Antibody may be detectable in blood years before MS symptoms appear
An antibody found in the blood of people with multiple sclerosis (MS) may be present long before the onset of the disease and its symptoms, according to a study released today that will be presented at the American Academy of Neurology's 66th Annual Meeting in Philadelphia, April 26-May 3, 2014.

International conference to explore One Health, One Medicine in April 2014
The University of Minnesota will present an international conference on the science behind One Health this spring in Minneapolis.

Air Force aircraft returned from Vietnam identified as postwar source of Agent Orange contamination
From 1971-1982 Air Force reservists, who flew in about 34 dioxin-contaminated aircraft used to spray Agent Orange and returned to the US following discontinuation of the herbicide spraying operations in the Vietnam War, were exposed greater levels of dioxin than previously acknowledged, according to a study published today in Environmental Research.

Selenium and vitamin E supplements can increase risk of prostate cancer in some men
A multi-center study led by Fred Hutchinson Cancer Research Center has found that high-dose supplementation with both the trace element selenium and vitamin E increase the risk of high-grade prostate cancer.

Fruit-loving lemurs score higher on spatial memory tests
Food-finding tests in five lemur species show fruit-eaters may have better spatial memory than lemurs with a more varied diet.

Seed-filled buoys may help restore diverse sea meadows in San Francisco Bay
A new study has found that placing seedpods in a pearl net, tethered by a rope but allowed to sway with the tides, may be an especially effective way of restoring eelgrass meadows.

Schizophrenics are at greater risk of getting diseases
New research based on data sets covering the majority of the Danish population shows that people suffering from schizophrenia have an increased risk of contracting autoimmune diseases, especially if they have suffered from a severe infection.

Virginia Tech scientist proposes revolutionary naming system for all life on Earth
A new naming structure moves beyond the Linnaeus system to one based on the genetic sequence of each individual organism.

Kessler Foundation MS researchers find task meaningfulness influences learning and memory
Kessler Foundation researchers have found that in MS, self-generation may be influenced by task meaningfulness during learning and memory.

Memory, language, decision-making, and more: CNS meeting in Boston in April
Join us for the CNS conference in downtown Boston, April 5-8.

Current ice melt rate in Pine Island Glacier may go on for decades
The Pine Island Glacier, a major outlet of the West Antarctic Ice Sheet, has been undergoing rapid melting and retreating for the past two decades.

Newly discovered marsupial the victim of fatal attraction
A QUT mammalogist has discovered a highly sexed mouse-like marsupial in Queensland's Springbrook National Park.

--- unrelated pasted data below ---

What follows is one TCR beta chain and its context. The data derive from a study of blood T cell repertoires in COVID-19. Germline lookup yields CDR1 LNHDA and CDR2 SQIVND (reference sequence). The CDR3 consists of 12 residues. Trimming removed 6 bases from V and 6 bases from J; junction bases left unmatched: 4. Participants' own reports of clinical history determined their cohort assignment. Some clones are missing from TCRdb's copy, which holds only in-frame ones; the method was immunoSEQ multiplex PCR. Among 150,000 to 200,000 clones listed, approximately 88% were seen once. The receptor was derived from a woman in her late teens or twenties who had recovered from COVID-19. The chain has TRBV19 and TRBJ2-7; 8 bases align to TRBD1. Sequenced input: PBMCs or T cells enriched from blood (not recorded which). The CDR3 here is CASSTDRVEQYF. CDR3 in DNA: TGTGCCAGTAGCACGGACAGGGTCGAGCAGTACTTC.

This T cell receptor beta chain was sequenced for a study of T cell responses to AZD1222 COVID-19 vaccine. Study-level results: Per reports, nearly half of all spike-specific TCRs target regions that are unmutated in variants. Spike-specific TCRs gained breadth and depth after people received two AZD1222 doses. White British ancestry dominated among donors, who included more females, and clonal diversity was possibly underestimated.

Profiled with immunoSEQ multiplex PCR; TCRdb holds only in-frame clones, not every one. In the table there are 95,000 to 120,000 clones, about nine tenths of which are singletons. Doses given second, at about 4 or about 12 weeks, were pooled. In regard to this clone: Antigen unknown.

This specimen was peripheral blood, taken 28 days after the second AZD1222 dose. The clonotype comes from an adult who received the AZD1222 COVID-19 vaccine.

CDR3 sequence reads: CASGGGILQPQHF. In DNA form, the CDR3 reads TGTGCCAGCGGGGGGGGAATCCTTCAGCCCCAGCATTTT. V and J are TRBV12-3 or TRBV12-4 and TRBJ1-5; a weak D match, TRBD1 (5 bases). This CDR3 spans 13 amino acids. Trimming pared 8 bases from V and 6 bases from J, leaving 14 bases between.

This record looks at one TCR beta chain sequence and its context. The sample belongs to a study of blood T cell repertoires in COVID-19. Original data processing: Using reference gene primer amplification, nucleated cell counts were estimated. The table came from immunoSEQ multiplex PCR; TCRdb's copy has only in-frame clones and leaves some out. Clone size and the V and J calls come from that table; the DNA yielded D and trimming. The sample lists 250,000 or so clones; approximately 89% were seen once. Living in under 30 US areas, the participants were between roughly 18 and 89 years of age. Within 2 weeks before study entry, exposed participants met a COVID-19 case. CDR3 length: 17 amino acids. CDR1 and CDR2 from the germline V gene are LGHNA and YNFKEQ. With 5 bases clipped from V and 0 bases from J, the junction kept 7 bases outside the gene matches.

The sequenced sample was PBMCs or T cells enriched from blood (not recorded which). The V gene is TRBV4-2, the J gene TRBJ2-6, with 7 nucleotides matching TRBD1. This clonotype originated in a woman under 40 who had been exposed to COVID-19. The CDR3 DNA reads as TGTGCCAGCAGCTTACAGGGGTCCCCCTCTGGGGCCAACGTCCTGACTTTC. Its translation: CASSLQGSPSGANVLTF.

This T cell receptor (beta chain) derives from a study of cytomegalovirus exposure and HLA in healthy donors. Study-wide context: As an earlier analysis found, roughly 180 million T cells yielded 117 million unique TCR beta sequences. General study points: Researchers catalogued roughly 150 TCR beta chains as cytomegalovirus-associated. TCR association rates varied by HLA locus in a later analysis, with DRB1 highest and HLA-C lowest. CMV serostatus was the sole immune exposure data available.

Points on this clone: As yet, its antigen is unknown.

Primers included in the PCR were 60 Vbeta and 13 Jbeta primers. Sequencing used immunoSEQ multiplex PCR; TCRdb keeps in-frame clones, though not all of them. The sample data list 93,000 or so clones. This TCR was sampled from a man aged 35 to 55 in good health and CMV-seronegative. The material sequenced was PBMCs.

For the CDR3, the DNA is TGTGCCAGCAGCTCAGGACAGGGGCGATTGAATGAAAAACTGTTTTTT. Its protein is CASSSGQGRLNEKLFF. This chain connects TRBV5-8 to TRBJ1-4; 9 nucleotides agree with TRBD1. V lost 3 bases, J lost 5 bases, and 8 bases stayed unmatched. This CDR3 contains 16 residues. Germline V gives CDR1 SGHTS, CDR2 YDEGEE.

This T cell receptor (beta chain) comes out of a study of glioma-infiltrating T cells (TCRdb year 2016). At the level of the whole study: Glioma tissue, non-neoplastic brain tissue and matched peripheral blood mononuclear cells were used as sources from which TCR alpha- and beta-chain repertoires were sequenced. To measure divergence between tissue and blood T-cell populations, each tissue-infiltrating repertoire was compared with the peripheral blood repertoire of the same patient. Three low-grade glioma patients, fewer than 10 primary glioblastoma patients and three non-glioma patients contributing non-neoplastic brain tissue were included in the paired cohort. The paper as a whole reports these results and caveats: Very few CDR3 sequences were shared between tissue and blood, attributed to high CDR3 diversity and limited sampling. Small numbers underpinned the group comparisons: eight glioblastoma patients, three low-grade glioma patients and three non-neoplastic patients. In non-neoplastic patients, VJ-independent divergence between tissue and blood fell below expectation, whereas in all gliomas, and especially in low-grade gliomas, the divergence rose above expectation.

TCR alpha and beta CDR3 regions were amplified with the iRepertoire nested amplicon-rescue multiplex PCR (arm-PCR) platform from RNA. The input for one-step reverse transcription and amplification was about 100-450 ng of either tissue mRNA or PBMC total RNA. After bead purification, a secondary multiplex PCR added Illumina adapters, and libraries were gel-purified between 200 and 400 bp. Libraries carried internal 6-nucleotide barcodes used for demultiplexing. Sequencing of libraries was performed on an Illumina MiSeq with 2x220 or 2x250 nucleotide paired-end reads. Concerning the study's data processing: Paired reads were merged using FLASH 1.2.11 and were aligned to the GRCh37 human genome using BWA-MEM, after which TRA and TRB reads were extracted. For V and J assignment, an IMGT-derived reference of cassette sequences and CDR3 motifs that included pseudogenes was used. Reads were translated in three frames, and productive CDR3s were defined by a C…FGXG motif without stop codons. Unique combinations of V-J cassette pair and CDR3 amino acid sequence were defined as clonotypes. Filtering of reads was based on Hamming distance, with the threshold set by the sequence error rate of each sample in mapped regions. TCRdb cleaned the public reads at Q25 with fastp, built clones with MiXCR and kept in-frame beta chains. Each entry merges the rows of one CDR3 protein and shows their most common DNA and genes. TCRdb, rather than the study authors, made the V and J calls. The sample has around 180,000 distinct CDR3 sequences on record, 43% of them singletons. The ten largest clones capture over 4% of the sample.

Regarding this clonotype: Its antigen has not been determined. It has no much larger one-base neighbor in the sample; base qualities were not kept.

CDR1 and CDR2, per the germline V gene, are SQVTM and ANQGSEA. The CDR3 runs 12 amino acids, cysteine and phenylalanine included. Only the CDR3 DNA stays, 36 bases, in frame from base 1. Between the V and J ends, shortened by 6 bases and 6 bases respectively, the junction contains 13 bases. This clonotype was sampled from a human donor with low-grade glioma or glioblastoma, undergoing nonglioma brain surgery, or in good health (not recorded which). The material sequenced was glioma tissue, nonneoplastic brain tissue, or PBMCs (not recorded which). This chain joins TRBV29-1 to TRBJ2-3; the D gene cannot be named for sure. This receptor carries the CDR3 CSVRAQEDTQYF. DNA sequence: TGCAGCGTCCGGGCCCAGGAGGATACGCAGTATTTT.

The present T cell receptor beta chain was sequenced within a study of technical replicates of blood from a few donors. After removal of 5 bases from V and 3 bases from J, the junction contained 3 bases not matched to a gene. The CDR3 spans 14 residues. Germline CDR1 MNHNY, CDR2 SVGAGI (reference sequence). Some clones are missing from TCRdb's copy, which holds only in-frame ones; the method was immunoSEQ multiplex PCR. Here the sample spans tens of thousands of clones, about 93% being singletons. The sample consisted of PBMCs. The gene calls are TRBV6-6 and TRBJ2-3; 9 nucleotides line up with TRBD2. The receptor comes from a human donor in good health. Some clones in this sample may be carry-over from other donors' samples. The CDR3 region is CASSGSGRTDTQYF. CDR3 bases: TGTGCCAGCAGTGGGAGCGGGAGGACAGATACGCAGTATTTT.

If you think you have Alzheimer's, you just might be right, study suggests
Results of an ongoing study by a researcher from the University of Kentucky Sanders-Brown Center on Aging suggests a correlation between self-reported incidence of memory loss and development of cognitive memory impairment later in life.

Physicians in India access UPMC medical expertise through telemedicine
With the latest expansion of its global telemedicine efforts, University of Pittsburgh Medical Center is now offering physicians in India access to its world-renowned medical expertise to improve care for patients.

The parasite that escaped out of Africa
An international team has traced the origin of the second-worst malaria parasite of humans to Africa.

Microparticles show molecules their way
A team of researchers of Karlsruhe Institute of Technology and the University of Michigan/USA has produced novel microparticles, whose surface consists of three chemically different segments.

Enzalutamide: IQWiG assessed data subsequently submitted by the manufacturer
On the basis of further study data on the implementation of the comparator therapy and on side effects, the reliability of the conclusions and the extent of added benefit could be given a higher rating.

New, inexpensive production materials boost promise of hydrogen fuel
In a study published last week in the journal Science, Choi and postdoctoral researcher Tae Woo Kim combined cheap, oxide-based materials to split water into hydrogen and oxygen gases using solar energy with a solar-to-hydrogen conversion efficiency of 1.7 percent, the highest reported for any oxide-based photoelectrode system.

Selenium and vitamin E supplementation over recommended dietary intake may raise PC risk
In a large clinical trial testing dietary supplements for prostate cancer prevention, baseline selenium status (measured by toenail selenium concentration), in the absence of supplementation, was not associated with prostate cancer risk.
Brightsurf.com is a participant in the Amazon Services LLC Associates Program, an affiliate advertising program designed to provide a means for sites to earn advertising fees by advertising and linking to Amazon.com.